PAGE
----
The Silk Hotel is a little like Hotel California... You can check out any time you like, but you can never leave!


I've just begun dying up some of this silk using my microwave wool technique. It's the same process only sometimes it can take a little longer for the silk to uptake the dye. I've had beautiful results so far. Must Get Pictures!

Thank you for visiting my site! Just like working with wool, it has been a labor of love!



My new batch of wool! This looks just like cotton candy!

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More on silk


Here are the finished raw silk cocoons after drying from their dye bath.



Raw silk cocoons, art ready!


Silk blanks dye beautifully in a tie-dye pattern


The color! I love all the color!


Raw, dyed silk can be used in felting, spun into knobby yarn, as embellishment, etc.



More, more more!



The subtleties in the depth of color and intricacy of the pattern is lost in the picture. You have to see these in person to truly catch the beauty!



Look closely to find faces, figures and ??? It's like a fiber Rorschach test!



If you are impatient and don't want to wait for them to hang dry, heat up and use the iron and dry them with a gentle pressing.



Fast,  fun, beautiful, creative, easy, easy, easy dye project to use on any type of silk. Use your microwave and in a matter of minutes have artistic looking, homemade, ready to wear clothes or accessories!

Dye silk clothing, scarves, handkerchiefs, skein silk, yardage, silk socks or undergarments, all, this fast, easy way. It turns out beautiful every time!
 
All you need is simple equipment you probably already have in your kitchen and some silk.


Here I've used  the powdered drink mix as dyes. They work well. Have strong, vibrant colors. Are inexpensive to use. Are readily available. Safe to use in your own kitchen cookware. Require no special additions or equipment. Easter egg dyes or liquid food coloring can also be used.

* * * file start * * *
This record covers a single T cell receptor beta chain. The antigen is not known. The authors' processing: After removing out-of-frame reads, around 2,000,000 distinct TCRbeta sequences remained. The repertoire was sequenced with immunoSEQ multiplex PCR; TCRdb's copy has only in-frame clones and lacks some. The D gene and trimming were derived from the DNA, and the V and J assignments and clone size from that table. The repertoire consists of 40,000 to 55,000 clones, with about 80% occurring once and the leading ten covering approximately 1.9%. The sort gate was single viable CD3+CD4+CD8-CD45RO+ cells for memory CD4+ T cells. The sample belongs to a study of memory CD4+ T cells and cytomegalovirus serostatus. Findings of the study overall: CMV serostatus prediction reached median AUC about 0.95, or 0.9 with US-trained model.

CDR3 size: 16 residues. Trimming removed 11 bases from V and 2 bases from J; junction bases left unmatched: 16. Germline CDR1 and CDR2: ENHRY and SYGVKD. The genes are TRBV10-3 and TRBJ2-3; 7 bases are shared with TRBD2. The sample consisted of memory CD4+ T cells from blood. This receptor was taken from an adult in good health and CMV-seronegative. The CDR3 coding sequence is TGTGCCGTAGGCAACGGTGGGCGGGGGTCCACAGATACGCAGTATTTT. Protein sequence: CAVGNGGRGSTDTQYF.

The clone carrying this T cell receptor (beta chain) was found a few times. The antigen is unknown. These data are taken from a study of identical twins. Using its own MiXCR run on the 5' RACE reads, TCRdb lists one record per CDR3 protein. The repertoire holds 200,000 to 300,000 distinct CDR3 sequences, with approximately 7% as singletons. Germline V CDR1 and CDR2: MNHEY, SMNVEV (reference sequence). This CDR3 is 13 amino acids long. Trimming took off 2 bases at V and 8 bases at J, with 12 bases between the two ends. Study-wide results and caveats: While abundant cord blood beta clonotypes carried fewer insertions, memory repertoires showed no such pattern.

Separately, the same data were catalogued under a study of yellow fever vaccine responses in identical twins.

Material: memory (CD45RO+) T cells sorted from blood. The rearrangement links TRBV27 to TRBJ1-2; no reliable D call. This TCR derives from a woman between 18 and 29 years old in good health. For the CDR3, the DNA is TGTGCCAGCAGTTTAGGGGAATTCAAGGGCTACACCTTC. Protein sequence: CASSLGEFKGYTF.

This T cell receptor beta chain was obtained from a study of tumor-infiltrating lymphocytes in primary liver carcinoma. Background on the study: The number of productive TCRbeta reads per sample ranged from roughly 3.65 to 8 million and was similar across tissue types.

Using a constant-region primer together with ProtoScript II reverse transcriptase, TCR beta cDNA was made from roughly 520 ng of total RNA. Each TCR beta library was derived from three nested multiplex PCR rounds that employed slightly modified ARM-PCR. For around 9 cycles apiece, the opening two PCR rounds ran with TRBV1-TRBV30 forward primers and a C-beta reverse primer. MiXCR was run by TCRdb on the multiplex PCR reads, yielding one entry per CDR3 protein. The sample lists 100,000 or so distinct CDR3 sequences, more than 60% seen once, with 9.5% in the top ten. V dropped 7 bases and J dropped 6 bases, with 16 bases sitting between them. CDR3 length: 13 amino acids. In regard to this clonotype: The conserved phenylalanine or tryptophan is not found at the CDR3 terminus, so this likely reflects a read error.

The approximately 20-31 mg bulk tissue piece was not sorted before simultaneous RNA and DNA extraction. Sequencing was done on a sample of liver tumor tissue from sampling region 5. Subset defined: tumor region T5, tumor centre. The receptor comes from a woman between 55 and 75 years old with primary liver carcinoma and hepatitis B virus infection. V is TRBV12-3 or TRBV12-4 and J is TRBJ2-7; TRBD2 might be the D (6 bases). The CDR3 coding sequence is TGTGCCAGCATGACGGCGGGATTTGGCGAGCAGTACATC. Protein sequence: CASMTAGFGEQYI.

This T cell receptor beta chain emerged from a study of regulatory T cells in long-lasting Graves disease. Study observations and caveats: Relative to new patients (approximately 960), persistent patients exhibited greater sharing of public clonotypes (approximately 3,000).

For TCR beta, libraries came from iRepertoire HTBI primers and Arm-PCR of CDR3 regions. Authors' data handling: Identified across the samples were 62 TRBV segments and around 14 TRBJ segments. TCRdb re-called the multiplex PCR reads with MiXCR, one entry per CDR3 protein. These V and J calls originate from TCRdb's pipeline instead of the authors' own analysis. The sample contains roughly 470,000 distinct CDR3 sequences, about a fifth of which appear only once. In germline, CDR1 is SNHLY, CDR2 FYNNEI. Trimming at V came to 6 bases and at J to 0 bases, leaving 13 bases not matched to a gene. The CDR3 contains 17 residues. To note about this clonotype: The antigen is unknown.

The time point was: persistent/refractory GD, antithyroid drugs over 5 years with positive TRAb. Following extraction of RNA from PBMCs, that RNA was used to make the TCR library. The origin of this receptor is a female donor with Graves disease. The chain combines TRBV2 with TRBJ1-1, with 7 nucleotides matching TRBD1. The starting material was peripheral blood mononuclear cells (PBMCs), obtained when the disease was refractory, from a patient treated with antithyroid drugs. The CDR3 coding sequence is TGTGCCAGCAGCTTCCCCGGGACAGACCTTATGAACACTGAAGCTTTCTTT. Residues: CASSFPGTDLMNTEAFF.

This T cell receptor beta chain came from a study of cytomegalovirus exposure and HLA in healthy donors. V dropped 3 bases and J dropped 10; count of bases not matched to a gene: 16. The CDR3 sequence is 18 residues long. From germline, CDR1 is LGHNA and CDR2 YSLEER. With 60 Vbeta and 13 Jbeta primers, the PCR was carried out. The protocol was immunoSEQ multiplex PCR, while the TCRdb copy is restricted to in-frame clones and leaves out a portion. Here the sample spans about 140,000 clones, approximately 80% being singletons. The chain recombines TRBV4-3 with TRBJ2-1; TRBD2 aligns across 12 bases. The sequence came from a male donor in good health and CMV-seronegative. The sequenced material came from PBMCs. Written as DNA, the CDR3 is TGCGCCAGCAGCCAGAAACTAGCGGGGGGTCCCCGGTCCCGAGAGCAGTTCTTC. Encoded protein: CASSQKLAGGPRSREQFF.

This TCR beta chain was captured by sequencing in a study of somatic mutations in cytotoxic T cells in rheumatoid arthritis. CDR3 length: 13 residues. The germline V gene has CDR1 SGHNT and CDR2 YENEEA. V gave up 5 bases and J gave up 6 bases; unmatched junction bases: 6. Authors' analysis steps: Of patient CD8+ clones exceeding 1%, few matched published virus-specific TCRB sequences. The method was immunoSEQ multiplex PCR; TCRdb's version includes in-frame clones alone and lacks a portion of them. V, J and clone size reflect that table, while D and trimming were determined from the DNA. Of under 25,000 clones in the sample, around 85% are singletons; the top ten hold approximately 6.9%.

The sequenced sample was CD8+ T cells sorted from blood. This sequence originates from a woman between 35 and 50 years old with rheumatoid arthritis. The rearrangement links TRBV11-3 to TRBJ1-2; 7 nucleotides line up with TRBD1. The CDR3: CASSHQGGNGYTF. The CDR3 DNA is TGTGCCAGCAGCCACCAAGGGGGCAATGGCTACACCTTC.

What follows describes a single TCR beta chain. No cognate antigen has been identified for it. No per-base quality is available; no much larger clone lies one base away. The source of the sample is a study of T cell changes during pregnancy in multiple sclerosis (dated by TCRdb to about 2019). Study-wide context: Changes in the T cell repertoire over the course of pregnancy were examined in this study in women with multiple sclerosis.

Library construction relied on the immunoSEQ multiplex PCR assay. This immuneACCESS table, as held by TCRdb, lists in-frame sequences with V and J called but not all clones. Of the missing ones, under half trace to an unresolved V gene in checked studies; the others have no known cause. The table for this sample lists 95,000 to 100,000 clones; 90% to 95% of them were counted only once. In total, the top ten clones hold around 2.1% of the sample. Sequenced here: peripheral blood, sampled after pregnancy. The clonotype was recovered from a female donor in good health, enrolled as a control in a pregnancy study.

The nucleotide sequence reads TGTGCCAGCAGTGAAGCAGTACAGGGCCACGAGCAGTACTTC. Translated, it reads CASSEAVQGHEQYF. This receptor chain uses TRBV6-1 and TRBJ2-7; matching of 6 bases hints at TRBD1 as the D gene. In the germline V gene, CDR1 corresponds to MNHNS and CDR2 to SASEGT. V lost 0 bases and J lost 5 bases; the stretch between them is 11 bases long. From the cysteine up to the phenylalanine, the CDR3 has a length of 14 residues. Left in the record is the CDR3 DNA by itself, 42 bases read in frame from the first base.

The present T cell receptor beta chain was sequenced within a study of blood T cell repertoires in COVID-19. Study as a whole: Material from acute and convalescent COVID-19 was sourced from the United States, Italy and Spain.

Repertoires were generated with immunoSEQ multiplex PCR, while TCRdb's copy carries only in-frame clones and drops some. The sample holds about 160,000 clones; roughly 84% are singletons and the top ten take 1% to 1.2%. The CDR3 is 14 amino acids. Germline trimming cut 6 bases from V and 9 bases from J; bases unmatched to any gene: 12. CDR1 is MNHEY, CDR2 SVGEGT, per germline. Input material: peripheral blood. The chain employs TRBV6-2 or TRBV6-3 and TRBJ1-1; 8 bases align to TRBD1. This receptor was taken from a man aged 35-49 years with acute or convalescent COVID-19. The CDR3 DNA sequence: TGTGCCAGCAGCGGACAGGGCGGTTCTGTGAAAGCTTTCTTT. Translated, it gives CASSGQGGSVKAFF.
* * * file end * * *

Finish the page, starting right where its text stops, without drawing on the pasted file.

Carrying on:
Gather the supplies
  • Microwave safe bowl
  • Colander or strainer
  • Wooden skewer
  • Rubber gloves (optional)
  • Dye-unsweetened powdered drink mix or Easter egg dye or food coloring
  • Microwave
  • Drying rack
  • Silk
Wet the silk
Choose which dye technique
If using tie-dye, wet silk, fold & tie as desired.
Stage the colors you want to use
Bowl of hot water to microwave

There's more than one way to do this! Pick which one suits what you want make and go for it!



#1




#2

1. Lay out your soaking wet silk on enough clear plastic wrap to roll it all the way up in. Sprinkle powdered drink mix on silk. The wet fabric causes the color to spread and give neat color saturation variations. Use more than one color. Roll silk in plastic wrap making a sausage, loosely twisting the ends. Place into a large microwave safe bowl.

2. Or place wet silk directly in water that the drink mix has been dissolved in, tied, or not, as you desire, in effect.

Fill the bowl with enough hot dye water to cover silk. Use a skewer to submerge. Top with microwave safe saucer to hold fiber in dye bath, if need be.





  • Microwave in 1 minute intervals checking in between each minute for 5-7 minutes depending on size of project. You'll be able to tell when it's done by looking at it. You can see the fiber has taken up most of the dye. It will still take up dye as it cools until the water is almost clear.
  • Cool on counter. When cooled to room temperature, unroll plastic, if used, and run silk under warm to cold water, briefly, to rinse. Drain.
  • Dry on hangers or a drying rack, out of the direct sun. If you don't want to wait for them to hang dry, carefully iron with a hot iron.
  • Admire your work! Now see? So beautiful! That couldn't be any easier! Next thing you know it's done! You will be so pleased with the results.

    You can use this method for any type of silk garment, to dye raw silk cocoons, silk scraps, silk hankies, play silks, scarves, socks, undergarments, blouses, or anything that can fit in the microwave. It's so easy & so very lovely.

    Experiment & have fun! The results are wonderful and everyone will be amazed if you tell them it is dyed with drink mix powder in the microwave!

    It works so well and so fast it's almost like cheating! But it's not! It's super fun and once you do it you'll want to make more and more.

    Kids love the playsilks, They quickly become superhero capes, sarongs, table cloths, head wraps, veils, baby wraps-the creativity is vast!
    The handkerchiefs make great gifts and look very nice in the front pocket of a blouse or dress shirt.
    Everyone loves the scarves.
    Silk also has natural sunscreen properties. And keeps you warm if it's cold or cool if it's warm.

    Silk really is the fiber of Emperors & Empresses! The secret of the origins of this beautiful fiber were protected for many years. Legend has it that mulberry seeds and silkworm eggs were smuggled out of China in the hollow of a bamboo cane.

    Simple beauty is simply beautiful!


Here's a miniature ornament I made with needle felted wool and silk with glass beaded hanger and tail in natural silk cocoon. SO cute!

I hope my creative works have shown you how easy and accessible this art is and inspire you to create your owns work. Enjoy! OX